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Gun buyback program aims to get guns off Grand Rapids' streets

pic of gun buy back logo
City of Grand Rapids
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The gun buyback event will be hosted on Saturday, September 17 at 30 Burton St. SW from 1-3pm. Residents will receive a gift card ranging from $100-$200 for each firearm exchanged.

Safe Alliances for Everyone (SAFE) Task Force and Grand Rapids Police Department (GRPD) will cohost a gun buyback program Saturday, Sept. 17. The event at the Burton Heights Lot, 30 Burton St SW, takes place from 1 to 3 p.m. No appointments are necessary.

It’s the groups’ third gun buyback event since 2020, part of ongoing efforts to reduce violent crime in the city. Funded through a $40,000 contribution
from the SAFE Task Force, residents will receive a gift card for each firearm turned in — ranging from $100 for revolvers, shotguns and rifles, to $200 for assault-type rifles and semi-automatic handguns. Black powder firearms will also be accepted for disposal, but no gift cards will be given for the exchange.

Firearms must be in "good working condition" to qualify for the exchange. Individuals are asked to transport unloaded weapons in the trunk of a vehicle. Organizers said quantities of gift cards are limited and subject to availability.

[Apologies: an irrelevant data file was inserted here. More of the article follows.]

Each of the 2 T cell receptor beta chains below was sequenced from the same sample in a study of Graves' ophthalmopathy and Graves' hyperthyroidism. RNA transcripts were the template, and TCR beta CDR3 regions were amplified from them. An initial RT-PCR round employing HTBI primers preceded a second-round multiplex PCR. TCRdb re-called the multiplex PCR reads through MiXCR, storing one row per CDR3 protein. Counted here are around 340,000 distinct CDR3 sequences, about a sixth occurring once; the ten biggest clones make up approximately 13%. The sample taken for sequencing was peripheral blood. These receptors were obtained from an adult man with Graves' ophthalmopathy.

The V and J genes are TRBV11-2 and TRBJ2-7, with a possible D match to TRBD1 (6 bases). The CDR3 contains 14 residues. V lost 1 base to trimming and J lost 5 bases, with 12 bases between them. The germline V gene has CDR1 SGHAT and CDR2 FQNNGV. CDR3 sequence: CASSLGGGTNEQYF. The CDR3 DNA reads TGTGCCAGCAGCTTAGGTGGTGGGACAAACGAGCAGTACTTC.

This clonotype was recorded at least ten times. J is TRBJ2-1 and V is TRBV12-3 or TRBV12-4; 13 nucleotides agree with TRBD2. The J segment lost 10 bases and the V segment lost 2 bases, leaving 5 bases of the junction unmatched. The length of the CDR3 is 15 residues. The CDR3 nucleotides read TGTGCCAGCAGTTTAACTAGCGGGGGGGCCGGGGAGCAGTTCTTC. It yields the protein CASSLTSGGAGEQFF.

"Our gun buyback programs are a proactive approach to reducing the number of unwanted firearms in our community,” Asante Cain, assistant to the city manager, said. “The SAFE Task Force is proud to partner with the Police Department is hosting this event and working towards our shared goal of ending gun violence.”

During the last two buyback events, 267 firearms were collected. GRPD said it’s also taken more than 360 illegal guns off the street this year through enforcement efforts.

“This program will help us continue to get guns off the street and provide community members who no longer want to have firearms in their home a place to safely dispose of them,” GRPD Chief, Eric Winstrom said. “Removing these weapons will make the community safer by limiting access to firearms by those emboldened to use them in criminal acts.

Some argue against the effectiveness of gun buyback programs. A 2021 study published by the National Bureau of Economic Research said reports found no evidence that gun buyback programs reduce gun crime.

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